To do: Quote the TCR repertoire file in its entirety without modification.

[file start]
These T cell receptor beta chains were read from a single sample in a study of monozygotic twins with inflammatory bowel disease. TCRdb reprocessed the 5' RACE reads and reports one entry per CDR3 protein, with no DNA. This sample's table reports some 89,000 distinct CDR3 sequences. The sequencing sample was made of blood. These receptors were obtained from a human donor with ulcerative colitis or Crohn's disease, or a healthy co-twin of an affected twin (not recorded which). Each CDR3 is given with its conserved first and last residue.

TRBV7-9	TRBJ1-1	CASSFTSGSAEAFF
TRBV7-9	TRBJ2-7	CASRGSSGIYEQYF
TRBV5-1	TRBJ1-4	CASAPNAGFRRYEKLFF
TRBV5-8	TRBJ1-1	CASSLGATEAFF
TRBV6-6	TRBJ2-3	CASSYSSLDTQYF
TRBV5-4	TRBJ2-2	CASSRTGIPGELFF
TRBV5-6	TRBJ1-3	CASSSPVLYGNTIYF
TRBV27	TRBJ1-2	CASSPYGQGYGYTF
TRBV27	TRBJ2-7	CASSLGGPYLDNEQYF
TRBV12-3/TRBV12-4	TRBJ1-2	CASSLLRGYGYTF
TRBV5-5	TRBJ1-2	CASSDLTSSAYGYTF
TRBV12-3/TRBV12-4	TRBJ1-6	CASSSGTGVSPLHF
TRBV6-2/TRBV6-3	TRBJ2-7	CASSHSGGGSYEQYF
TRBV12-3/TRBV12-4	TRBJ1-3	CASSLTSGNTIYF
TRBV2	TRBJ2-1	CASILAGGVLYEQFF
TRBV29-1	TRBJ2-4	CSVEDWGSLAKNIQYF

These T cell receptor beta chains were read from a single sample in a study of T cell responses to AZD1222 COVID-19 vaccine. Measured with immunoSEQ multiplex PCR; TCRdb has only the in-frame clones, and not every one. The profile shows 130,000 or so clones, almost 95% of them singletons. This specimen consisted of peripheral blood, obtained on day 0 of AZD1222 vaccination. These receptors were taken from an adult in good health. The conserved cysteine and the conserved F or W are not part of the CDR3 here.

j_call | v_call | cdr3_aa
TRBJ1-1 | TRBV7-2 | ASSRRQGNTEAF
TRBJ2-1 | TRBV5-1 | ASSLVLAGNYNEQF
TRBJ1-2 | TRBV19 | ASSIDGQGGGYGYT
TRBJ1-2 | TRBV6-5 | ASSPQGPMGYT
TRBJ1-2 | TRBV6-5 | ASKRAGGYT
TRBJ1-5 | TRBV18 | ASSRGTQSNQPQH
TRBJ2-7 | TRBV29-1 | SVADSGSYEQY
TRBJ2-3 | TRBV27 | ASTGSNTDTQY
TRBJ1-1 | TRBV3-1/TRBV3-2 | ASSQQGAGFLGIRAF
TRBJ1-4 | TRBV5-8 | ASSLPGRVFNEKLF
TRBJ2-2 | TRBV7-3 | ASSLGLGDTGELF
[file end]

These T cell receptor beta chains were read from a single sample in a study of monozygotic twins with inflammatory bowel disease. TCRdb reprocessed the 5' RACE reads and reports one entry per CDR3 protein, with no DNA. This sample's table reports some 89,000 distinct CDR3 sequences. The sequencing sample was made of blood. These receptors were obtained from a human donor with ulcerative colitis or Crohn's disease, or a healthy co-twin of an affected twin (not recorded which). Each CDR3 is given with its conserved first and last residue.

TRBV7-9	TRBJ1-1	CASSFTSGSAEAFF
TRBV7-9	TRBJ2-7	CASRGSSGIYEQYF
TRBV5-1	TRBJ1-4	CASAPNAGFRRYEKLFF
TRBV5-8	TRBJ1-1	CASSLGATEAFF
TRBV6-6	TRBJ2-3	CASSYSSLDTQYF
TRBV5-4	TRBJ2-2	CASSRTGIPGELFF
TRBV5-6	TRBJ1-3	CASSSPVLYGNTIYF
TRBV27	TRBJ1-2	CASSPYGQGYGYTF
TRBV27	TRBJ2-7	CASSLGGPYLDNEQYF
TRBV12-3/TRBV12-4	TRBJ1-2	CASSLLRGYGYTF
TRBV5-5	TRBJ1-2	CASSDLTSSAYGYTF
TRBV12-3/TRBV12-4	TRBJ1-6	CASSSGTGVSPLHF
TRBV6-2/TRBV6-3	TRBJ2-7	CASSHSGGGSYEQYF
TRBV12-3/TRBV12-4	TRBJ1-3	CASSLTSGNTIYF
TRBV2	TRBJ2-1	CASILAGGVLYEQFF
TRBV29-1	TRBJ2-4	CSVEDWGSLAKNIQYF

These T cell receptor beta chains were read from a single sample in a study of T cell responses to AZD1222 COVID-19 vaccine. Measured with immunoSEQ multiplex PCR; TCRdb has only the in-frame clones, and not every one. The profile shows 130,000 or so clones, almost 95% of them singletons. This specimen consisted of peripheral blood, obtained on day 0 of AZD1222 vaccination. These receptors were taken from an adult in good health. The conserved cysteine and the conserved F or W are not part of the CDR3 here.

j_call | v_call | cdr3_aa
TRBJ1-1 | TRBV7-2 | ASSRRQGNTEAF
TRBJ2-1 | TRBV5-1 | ASSLVLAGNYNEQF
TRBJ1-2 | TRBV19 | ASSIDGQGGGYGYT
TRBJ1-2 | TRBV6-5 | ASSPQGPMGYT
TRBJ1-2 | TRBV6-5 | ASKRAGGYT
TRBJ1-5 | TRBV18 | ASSRGTQSNQPQH
TRBJ2-7 | TRBV29-1 | SVADSGSYEQY
TRBJ2-3 | TRBV27 | ASTGSNTDTQY
TRBJ1-1 | TRBV3-1/TRBV3-2 | ASSQQGAGFLGIRAF
TRBJ1-4 | TRBV5-8 | ASSLPGRVFNEKLF
TRBJ2-2 | TRBV7-3 | ASSLGLGDTGELF